Despite the clear need for interoperable communications standards, a decade of study has yielded only two of eight critical elements. Project 25, or P25, is the public-private initiative tasked with developing technical standards that manufacturers can use to ensure the interoperability of communications devices used by first responders in emergencies. But nearly two decades after the program launched in 1989, it is close to completing only two of the eight elements targeted.
The effort was slowed during its first 12 years by the competing interests of participating companies, which feared loss of competitive advantage if they worked together toward common standards. The human cost of communications failures on 9-11, however, pushed the need for interoperability to the political fore, and it created a business incentive: vendors saw the potential for more business if they could sell competing systems that worked together.
The eight separate elements of P25's planned standards, dubbed "interfaces," comprise all the different components of a public-safety communication system, including telephone connections, dispatch consoles, handheld radios, and data network connections.
The two most crucial elements of interoperability are closest to being finalized: standards for handheld radios and standards for connecting separate radio systems operating on different frequencies.
The first standard, covering handheld radios, is formally called the Common Air Interface. The standard would allow "talk around" between different manufacturers' radios bypassing encryption or other proprietary features, providing that they can operate at the same frequencies.
Although that standard was not yet finalized as of press time, manufacturers have already been selling "P25-compliant" radios that incorporate agreed-on elements of the incomplete standard.
The U.S. Department of Homeland Security (DHS) requires that radios bought with grant money be P25-compliant. Recently, however, the Government Accountability Office (GAO) urged flexibility, noting that compliant radios can cost twice as much, and may in fact not work across manufacturers—perhaps because of the not-yet-agreed-on portions of the yet-to-be-issued standard. (See "The Barriers to Interoperability," July).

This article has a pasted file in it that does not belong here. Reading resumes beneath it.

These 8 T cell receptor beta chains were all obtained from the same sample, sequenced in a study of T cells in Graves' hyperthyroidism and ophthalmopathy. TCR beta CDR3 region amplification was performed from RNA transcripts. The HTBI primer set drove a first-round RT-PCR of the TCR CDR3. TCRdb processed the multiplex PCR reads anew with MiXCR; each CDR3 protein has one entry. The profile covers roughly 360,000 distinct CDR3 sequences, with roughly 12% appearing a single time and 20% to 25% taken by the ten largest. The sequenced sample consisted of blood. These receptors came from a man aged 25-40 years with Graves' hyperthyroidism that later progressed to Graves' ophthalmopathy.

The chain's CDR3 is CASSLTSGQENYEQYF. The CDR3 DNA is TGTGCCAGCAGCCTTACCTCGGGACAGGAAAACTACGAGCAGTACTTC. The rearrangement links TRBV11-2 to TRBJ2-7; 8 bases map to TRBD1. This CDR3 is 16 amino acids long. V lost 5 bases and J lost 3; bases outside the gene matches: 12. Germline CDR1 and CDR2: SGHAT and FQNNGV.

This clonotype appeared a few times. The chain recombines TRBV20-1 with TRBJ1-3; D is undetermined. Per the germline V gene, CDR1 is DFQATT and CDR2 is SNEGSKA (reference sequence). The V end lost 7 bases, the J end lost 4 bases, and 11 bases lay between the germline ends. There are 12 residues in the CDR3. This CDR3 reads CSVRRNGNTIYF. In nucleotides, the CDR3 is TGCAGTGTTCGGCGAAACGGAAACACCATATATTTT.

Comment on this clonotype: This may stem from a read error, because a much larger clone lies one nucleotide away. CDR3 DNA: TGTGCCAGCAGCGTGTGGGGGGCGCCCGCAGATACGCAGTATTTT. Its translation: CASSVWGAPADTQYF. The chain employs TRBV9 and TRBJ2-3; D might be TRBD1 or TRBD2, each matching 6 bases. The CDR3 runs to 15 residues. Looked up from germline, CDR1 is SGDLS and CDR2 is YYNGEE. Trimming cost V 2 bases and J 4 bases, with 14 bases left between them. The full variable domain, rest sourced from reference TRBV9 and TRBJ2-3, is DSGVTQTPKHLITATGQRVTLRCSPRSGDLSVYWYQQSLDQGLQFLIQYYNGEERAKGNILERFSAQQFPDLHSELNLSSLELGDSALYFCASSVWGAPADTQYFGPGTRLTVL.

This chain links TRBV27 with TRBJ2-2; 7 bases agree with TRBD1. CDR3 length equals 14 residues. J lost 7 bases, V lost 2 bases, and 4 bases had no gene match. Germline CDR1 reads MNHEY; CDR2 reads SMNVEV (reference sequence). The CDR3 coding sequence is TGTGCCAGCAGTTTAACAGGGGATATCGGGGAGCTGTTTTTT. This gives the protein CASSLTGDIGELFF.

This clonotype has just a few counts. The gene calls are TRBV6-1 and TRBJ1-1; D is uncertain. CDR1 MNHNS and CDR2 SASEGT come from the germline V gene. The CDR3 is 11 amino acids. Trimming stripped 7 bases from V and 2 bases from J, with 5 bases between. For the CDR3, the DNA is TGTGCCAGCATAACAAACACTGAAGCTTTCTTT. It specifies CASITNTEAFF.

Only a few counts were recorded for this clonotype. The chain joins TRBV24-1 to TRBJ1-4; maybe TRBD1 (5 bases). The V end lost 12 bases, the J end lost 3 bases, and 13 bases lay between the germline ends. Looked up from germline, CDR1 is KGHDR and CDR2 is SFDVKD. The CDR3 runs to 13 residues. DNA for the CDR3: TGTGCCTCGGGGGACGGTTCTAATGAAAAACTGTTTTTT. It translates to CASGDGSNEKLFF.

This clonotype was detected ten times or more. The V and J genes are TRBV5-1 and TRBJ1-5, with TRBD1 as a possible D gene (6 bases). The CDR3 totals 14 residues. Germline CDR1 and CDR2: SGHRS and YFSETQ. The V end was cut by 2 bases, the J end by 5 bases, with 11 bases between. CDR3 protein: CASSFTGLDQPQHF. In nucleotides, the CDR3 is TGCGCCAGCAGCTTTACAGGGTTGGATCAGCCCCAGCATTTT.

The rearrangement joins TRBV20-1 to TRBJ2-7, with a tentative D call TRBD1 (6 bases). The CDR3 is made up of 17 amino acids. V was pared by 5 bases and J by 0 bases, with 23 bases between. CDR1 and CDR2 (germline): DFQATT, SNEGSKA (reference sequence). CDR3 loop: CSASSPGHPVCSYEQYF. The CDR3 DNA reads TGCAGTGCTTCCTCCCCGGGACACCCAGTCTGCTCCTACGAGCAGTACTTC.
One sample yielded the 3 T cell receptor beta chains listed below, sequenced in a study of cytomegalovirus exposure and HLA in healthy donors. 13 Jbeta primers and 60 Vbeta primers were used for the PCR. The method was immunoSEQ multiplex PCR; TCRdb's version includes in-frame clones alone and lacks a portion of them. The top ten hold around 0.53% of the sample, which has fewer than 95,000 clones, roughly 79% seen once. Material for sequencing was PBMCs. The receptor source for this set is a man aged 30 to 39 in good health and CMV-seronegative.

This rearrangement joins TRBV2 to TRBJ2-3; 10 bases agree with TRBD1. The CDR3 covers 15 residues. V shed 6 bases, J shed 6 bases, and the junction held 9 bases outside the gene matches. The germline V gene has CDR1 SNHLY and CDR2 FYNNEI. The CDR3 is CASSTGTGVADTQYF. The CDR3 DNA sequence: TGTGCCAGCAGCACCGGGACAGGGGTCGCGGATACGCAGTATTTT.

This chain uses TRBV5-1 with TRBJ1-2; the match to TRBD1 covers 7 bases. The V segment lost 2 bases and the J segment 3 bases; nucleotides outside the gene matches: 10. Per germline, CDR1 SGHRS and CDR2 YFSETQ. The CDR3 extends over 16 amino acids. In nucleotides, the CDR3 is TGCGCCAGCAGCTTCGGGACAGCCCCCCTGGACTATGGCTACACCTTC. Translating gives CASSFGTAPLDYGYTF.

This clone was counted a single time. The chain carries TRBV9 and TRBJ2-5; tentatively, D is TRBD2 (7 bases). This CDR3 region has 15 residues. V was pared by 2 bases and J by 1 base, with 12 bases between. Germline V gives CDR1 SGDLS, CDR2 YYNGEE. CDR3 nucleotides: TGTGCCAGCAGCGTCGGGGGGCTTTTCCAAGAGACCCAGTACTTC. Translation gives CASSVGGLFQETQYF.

But essential communication functions are interoperable in these P25-compliant models, maintains Grant Seiffert, president of the Telecommunication Industry Association, who wrote lawmakers in response to the GAO report, explaining that while some P25-compliant radios feature proprietary add-ons that are not interoperable with other manufacturers' radios, their basic functions are.
GAO also criticized the lack of testing, but Seiffert noted that early this year manufacturers EADS and M/A-COM conducted an independent test, achieving interoperability between P25-compliant radio systems built by each manufacturer.
Speaking recently at a DHS Office of Interoperability and Compatibility Roundtable in Washington, D.C., David G. Boyd, DHS's head of command, control, and interoperability, predicted a sharp drop in the cost of P25-compliant radios with the finalization of standards. He said that will draw more manufacturers into the market, which will drive down prices.
The second protocol nearing completion, is called the Inter RF Subsystem Interface, or ISSI. It would link separate radio networks regardless of frequency, jurisdiction, or location, via landline.
An initial draft of the ISSI protocol was first issued early in 2006, and manufacturers are in the process of developing compliant equipment, says Dereck Orr, a program analyst with the National Institute of Standards and Technology assigned to Project 25. Testing guidelines for ISSI compliance are expected next year. v
Public safety and emergency response jurisdictions are already requiring that vendors be ISSI-compliant in contract requests, Orr says. So, with regard to that standard, "we're right on the verge" of field implementation.
While less critical to interoperability in the field, Orr says the six remaining P25 standards, which govern dispatch consoles and other major network equipment, will be the most difficult to finalize because of the proprietary nature of the functionality they address.
What remains to be seen is the extent to which U.S. states and territories will tie P25 compliance to their individual interoperability plans; plans are due to DHS November 1, and it's clear that P25 remains a work in progress.
In the long term, officials hope that Voice over Internet Protocol (VoIP), or software-defined radio (SDR) will render the interoperability issue moot. For now, however, use of VoIP is limited by mobile coverage and bandwidth limitations, while SDR is in early development, primarily by the Department of Defense.